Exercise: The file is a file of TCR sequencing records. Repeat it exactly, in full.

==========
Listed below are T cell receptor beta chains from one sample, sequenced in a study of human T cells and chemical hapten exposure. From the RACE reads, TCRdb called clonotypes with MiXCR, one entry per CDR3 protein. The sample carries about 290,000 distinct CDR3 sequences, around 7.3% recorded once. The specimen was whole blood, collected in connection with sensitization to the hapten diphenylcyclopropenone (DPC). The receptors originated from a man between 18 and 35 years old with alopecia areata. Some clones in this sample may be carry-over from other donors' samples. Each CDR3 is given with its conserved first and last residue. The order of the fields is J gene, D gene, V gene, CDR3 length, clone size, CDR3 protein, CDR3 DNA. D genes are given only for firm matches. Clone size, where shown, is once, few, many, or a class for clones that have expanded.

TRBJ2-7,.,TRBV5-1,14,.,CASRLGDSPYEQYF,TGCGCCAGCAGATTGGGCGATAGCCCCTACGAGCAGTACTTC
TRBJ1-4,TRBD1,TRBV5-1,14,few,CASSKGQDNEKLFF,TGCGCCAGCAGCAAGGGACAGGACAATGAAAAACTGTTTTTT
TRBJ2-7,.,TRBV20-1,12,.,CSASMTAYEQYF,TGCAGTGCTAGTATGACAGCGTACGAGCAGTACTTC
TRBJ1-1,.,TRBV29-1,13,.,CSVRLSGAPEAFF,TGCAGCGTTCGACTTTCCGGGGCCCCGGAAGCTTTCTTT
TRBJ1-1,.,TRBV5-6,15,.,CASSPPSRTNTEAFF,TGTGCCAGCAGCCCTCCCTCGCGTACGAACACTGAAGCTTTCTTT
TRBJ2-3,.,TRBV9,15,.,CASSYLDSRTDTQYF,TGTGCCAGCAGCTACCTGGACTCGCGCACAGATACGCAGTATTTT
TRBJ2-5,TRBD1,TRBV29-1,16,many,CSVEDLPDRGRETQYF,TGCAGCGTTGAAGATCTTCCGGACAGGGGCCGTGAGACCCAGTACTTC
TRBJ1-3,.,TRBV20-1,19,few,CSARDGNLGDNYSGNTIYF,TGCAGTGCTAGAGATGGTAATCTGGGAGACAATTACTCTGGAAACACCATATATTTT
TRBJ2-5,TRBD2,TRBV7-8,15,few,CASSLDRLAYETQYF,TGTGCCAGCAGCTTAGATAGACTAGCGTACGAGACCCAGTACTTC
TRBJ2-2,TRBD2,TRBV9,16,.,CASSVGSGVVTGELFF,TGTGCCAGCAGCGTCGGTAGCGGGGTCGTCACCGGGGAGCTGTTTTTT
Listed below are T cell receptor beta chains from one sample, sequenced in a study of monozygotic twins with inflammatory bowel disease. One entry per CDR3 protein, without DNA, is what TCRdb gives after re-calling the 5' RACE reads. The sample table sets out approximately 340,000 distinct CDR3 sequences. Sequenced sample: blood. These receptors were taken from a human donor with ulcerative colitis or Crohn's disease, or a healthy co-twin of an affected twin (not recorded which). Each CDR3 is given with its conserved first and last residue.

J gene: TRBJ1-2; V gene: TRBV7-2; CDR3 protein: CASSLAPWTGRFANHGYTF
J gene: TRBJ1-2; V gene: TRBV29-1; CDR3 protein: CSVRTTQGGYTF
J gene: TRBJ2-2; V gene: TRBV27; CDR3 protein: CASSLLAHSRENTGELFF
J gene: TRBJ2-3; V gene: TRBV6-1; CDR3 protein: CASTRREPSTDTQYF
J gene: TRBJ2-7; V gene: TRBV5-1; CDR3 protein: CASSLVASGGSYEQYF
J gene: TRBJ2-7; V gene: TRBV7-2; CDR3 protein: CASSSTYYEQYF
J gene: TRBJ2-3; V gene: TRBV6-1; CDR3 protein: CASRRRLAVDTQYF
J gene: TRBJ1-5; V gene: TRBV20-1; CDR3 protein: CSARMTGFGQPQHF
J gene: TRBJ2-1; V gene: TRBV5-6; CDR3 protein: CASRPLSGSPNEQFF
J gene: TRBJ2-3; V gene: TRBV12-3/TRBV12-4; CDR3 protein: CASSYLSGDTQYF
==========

Listed below are T cell receptor beta chains from one sample, sequenced in a study of human T cells and chemical hapten exposure. From the RACE reads, TCRdb called clonotypes with MiXCR, one entry per CDR3 protein. The sample carries about 290,000 distinct CDR3 sequences, around 7.3% recorded once. The specimen was whole blood, collected in connection with sensitization to the hapten diphenylcyclopropenone (DPC). The receptors originated from a man between 18 and 35 years old with alopecia areata. Some clones in this sample may be carry-over from other donors' samples. Each CDR3 is given with its conserved first and last residue. The order of the fields is J gene, D gene, V gene, CDR3 length, clone size, CDR3 protein, CDR3 DNA. D genes are given only for firm matches. Clone size, where shown, is once, few, many, or a class for clones that have expanded.

TRBJ2-7,.,TRBV5-1,14,.,CASRLGDSPYEQYF,TGCGCCAGCAGATTGGGCGATAGCCCCTACGAGCAGTACTTC
TRBJ1-4,TRBD1,TRBV5-1,14,few,CASSKGQDNEKLFF,TGCGCCAGCAGCAAGGGACAGGACAATGAAAAACTGTTTTTT
TRBJ2-7,.,TRBV20-1,12,.,CSASMTAYEQYF,TGCAGTGCTAGTATGACAGCGTACGAGCAGTACTTC
TRBJ1-1,.,TRBV29-1,13,.,CSVRLSGAPEAFF,TGCAGCGTTCGACTTTCCGGGGCCCCGGAAGCTTTCTTT
TRBJ1-1,.,TRBV5-6,15,.,CASSPPSRTNTEAFF,TGTGCCAGCAGCCCTCCCTCGCGTACGAACACTGAAGCTTTCTTT
TRBJ2-3,.,TRBV9,15,.,CASSYLDSRTDTQYF,TGTGCCAGCAGCTACCTGGACTCGCGCACAGATACGCAGTATTTT
TRBJ2-5,TRBD1,TRBV29-1,16,many,CSVEDLPDRGRETQYF,TGCAGCGTTGAAGATCTTCCGGACAGGGGCCGTGAGACCCAGTACTTC
TRBJ1-3,.,TRBV20-1,19,few,CSARDGNLGDNYSGNTIYF,TGCAGTGCTAGAGATGGTAATCTGGGAGACAATTACTCTGGAAACACCATATATTTT
TRBJ2-5,TRBD2,TRBV7-8,15,few,CASSLDRLAYETQYF,TGTGCCAGCAGCTTAGATAGACTAGCGTACGAGACCCAGTACTTC
TRBJ2-2,TRBD2,TRBV9,16,.,CASSVGSGVVTGELFF,TGTGCCAGCAGCGTCGGTAGCGGGGTCGTCACCGGGGAGCTGTTTTTT
Listed below are T cell receptor beta chains from one sample, sequenced in a study of monozygotic twins with inflammatory bowel disease. One entry per CDR3 protein, without DNA, is what TCRdb gives after re-calling the 5' RACE reads. The sample table sets out approximately 340,000 distinct CDR3 sequences. Sequenced sample: blood. These receptors were taken from a human donor with ulcerative colitis or Crohn's disease, or a healthy co-twin of an affected twin (not recorded which). Each CDR3 is given with its conserved first and last residue.

J gene: TRBJ1-2; V gene: TRBV7-2; CDR3 protein: CASSLAPWTGRFANHGYTF
J gene: TRBJ1-2; V gene: TRBV29-1; CDR3 protein: CSVRTTQGGYTF
J gene: TRBJ2-2; V gene: TRBV27; CDR3 protein: CASSLLAHSRENTGELFF
J gene: TRBJ2-3; V gene: TRBV6-1; CDR3 protein: CASTRREPSTDTQYF
J gene: TRBJ2-7; V gene: TRBV5-1; CDR3 protein: CASSLVASGGSYEQYF
J gene: TRBJ2-7; V gene: TRBV7-2; CDR3 protein: CASSSTYYEQYF
J gene: TRBJ2-3; V gene: TRBV6-1; CDR3 protein: CASRRRLAVDTQYF
J gene: TRBJ1-5; V gene: TRBV20-1; CDR3 protein: CSARMTGFGQPQHF
J gene: TRBJ2-1; V gene: TRBV5-6; CDR3 protein: CASRPLSGSPNEQFF
J gene: TRBJ2-3; V gene: TRBV12-3/TRBV12-4; CDR3 protein: CASSYLSGDTQYF